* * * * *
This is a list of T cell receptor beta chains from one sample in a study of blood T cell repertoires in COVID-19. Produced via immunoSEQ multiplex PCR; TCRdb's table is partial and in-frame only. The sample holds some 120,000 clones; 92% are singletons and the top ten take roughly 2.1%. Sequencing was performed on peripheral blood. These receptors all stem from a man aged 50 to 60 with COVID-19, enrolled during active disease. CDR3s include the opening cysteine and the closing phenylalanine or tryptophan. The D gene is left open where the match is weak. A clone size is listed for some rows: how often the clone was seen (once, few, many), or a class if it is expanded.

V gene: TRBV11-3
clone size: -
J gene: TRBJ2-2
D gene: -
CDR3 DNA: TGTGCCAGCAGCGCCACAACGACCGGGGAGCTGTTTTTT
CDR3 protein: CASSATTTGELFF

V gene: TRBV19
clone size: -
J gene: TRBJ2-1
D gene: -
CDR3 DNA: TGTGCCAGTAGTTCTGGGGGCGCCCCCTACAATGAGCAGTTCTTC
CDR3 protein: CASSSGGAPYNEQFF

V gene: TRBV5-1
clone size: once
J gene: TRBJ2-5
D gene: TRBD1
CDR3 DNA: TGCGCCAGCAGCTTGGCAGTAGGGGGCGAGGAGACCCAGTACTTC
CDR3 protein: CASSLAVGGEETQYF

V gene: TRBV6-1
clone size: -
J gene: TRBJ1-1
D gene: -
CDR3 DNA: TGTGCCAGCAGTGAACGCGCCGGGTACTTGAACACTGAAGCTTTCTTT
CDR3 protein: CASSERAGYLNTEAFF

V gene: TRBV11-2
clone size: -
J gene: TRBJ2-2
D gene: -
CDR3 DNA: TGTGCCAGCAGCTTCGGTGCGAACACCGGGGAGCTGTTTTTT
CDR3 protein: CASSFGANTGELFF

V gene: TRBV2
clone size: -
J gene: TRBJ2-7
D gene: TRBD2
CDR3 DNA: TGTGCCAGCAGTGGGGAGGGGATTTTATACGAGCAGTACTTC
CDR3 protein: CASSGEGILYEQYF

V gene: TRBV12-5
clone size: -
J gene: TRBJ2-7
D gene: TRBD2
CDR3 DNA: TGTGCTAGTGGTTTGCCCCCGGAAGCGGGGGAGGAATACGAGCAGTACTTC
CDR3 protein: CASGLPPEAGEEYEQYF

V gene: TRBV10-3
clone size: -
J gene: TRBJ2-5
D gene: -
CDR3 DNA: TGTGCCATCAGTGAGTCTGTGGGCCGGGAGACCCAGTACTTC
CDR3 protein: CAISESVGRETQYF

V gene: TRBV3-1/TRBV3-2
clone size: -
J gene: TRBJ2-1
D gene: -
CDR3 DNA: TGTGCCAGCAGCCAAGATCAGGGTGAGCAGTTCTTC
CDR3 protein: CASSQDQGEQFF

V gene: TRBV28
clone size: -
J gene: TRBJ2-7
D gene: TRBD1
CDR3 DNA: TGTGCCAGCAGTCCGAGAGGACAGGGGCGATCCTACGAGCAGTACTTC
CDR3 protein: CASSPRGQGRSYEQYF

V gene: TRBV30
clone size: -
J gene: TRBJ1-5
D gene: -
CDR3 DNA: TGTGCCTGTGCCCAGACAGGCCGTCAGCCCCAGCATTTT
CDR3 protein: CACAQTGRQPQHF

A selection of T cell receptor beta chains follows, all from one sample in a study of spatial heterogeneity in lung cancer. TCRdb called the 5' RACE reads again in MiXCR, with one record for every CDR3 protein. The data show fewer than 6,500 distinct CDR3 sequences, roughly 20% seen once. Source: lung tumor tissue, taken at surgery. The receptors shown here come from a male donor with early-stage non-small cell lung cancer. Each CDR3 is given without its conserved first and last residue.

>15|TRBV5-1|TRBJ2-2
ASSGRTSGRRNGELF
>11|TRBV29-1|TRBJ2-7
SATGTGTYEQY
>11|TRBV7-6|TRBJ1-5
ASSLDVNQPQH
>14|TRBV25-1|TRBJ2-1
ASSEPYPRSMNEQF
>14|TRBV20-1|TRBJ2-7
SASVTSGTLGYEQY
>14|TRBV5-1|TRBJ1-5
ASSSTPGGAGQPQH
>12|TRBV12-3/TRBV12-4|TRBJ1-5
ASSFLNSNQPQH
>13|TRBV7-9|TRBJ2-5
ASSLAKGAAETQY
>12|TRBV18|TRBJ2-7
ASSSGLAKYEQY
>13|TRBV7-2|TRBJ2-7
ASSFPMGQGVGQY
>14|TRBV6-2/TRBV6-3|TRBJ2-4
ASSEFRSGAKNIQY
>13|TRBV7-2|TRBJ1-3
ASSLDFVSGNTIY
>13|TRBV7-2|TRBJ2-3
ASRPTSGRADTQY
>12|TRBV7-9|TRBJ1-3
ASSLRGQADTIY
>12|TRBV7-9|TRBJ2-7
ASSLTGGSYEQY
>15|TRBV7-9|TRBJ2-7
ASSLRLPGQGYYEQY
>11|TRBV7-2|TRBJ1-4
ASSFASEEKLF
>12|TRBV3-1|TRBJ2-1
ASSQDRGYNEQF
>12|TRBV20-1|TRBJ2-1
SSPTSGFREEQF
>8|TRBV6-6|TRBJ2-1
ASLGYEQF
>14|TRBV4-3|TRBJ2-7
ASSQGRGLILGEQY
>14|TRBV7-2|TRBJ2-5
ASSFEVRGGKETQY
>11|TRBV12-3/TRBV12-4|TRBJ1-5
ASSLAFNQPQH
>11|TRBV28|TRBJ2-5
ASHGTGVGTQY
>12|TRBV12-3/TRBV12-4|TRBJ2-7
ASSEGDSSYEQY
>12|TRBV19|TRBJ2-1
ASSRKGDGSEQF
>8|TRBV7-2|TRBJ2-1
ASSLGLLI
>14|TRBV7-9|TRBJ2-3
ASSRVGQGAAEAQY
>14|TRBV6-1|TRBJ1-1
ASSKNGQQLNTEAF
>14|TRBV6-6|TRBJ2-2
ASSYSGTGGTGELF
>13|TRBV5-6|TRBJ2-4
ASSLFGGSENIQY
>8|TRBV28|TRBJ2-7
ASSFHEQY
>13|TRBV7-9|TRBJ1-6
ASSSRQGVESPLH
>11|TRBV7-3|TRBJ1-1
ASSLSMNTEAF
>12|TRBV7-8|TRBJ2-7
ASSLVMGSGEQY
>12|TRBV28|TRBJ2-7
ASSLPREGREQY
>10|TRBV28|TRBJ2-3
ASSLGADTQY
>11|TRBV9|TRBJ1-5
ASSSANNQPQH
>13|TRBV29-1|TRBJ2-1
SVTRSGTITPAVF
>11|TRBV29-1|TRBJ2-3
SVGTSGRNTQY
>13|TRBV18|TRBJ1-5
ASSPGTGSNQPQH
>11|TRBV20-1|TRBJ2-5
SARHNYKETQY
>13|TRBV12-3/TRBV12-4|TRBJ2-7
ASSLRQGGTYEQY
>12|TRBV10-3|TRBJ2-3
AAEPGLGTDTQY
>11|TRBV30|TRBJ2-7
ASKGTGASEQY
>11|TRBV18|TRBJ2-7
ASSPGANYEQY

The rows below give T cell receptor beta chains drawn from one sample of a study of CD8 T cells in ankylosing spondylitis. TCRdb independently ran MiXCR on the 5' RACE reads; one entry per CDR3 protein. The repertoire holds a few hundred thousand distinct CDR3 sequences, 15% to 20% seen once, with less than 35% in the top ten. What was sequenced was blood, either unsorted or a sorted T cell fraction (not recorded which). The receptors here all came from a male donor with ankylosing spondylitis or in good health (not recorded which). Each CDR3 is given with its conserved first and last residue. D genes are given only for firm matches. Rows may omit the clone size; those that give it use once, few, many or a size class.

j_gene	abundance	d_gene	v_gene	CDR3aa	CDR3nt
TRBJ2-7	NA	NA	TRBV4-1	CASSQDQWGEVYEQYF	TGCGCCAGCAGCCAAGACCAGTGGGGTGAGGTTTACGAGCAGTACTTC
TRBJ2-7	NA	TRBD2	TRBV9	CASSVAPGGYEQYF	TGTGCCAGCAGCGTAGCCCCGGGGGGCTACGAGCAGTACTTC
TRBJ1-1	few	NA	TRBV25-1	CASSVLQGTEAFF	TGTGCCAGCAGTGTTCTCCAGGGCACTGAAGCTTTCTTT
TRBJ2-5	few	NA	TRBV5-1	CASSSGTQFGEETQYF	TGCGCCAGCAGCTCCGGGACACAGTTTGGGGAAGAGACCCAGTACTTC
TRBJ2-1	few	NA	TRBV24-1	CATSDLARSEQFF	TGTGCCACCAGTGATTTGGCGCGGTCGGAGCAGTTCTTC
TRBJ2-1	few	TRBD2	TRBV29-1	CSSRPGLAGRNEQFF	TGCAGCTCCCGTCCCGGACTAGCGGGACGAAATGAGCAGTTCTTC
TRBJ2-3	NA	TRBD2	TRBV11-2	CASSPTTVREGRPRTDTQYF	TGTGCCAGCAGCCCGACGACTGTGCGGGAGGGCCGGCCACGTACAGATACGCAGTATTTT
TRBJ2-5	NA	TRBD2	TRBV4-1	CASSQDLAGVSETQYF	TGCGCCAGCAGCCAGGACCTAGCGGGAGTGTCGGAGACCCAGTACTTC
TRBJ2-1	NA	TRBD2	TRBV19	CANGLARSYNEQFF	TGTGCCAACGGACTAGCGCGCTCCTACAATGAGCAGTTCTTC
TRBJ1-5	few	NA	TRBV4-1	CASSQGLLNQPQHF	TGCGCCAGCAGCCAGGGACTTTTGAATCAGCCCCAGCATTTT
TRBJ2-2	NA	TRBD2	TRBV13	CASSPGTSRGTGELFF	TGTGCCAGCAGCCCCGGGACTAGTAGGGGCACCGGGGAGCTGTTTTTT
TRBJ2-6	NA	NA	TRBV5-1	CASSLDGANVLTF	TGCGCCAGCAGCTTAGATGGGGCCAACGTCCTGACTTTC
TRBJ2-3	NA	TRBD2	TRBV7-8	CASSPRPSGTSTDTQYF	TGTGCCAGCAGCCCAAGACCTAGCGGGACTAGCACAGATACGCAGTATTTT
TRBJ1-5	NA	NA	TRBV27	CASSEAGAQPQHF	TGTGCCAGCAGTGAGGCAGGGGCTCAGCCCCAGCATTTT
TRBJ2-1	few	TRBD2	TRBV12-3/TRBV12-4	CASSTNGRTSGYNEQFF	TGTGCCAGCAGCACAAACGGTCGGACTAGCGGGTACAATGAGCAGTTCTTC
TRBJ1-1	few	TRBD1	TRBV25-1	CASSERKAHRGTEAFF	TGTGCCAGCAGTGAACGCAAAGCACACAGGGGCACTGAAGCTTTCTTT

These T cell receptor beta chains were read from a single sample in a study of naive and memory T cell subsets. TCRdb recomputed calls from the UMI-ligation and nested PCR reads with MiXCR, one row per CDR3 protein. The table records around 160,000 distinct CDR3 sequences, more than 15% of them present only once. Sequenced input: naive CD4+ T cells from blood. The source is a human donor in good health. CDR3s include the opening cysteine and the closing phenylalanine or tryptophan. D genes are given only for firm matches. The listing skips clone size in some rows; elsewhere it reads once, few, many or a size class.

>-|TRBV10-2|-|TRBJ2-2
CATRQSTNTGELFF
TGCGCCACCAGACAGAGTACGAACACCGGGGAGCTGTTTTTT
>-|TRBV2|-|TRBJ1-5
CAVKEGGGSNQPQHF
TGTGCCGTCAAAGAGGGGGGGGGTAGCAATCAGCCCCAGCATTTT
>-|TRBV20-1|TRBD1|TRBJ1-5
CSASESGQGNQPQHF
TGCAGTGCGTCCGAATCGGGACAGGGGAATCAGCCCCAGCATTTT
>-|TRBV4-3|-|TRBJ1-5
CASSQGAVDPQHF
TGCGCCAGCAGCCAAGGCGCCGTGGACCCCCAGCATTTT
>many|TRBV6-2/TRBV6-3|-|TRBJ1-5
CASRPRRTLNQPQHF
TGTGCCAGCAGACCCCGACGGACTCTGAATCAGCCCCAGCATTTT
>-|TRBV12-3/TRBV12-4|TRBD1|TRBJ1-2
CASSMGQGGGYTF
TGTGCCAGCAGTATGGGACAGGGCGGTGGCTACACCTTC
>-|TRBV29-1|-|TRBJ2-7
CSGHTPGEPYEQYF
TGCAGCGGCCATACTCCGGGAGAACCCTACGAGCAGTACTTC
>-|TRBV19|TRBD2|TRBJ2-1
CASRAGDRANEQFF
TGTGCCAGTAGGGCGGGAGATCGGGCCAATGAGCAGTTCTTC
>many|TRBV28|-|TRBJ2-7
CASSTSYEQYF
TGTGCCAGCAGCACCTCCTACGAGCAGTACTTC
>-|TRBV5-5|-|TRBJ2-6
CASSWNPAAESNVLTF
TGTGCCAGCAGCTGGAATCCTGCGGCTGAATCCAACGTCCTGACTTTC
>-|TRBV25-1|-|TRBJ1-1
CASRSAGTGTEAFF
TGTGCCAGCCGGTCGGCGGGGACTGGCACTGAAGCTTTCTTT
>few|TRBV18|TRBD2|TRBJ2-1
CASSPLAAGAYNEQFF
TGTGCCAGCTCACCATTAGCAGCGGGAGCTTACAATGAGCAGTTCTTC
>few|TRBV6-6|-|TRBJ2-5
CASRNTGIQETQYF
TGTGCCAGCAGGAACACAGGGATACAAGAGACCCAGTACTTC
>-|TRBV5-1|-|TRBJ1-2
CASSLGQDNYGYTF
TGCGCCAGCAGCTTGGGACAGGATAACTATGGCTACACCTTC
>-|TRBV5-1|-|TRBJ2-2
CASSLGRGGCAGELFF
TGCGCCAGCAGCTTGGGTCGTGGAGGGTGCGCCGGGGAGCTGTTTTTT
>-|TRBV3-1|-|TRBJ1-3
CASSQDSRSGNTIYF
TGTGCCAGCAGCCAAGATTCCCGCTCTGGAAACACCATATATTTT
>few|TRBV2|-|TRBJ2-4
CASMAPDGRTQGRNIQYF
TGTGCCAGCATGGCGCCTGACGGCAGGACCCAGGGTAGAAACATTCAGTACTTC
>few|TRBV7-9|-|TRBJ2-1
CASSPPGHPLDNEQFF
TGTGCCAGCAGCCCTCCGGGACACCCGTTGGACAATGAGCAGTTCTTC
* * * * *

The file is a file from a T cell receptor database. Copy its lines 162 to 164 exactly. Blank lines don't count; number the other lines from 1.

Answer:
j_gene	abundance	d_gene	v_gene	CDR3aa	CDR3nt
TRBJ2-7	NA	NA	TRBV4-1	CASSQDQWGEVYEQYF	TGCGCCAGCAGCCAAGACCAGTGGGGTGAGGTTTACGAGCAGTACTTC
TRBJ2-7	NA	TRBD2	TRBV9	CASSVAPGGYEQYF	TGTGCCAGCAGCGTAGCCCCGGGGGGCTACGAGCAGTACTTC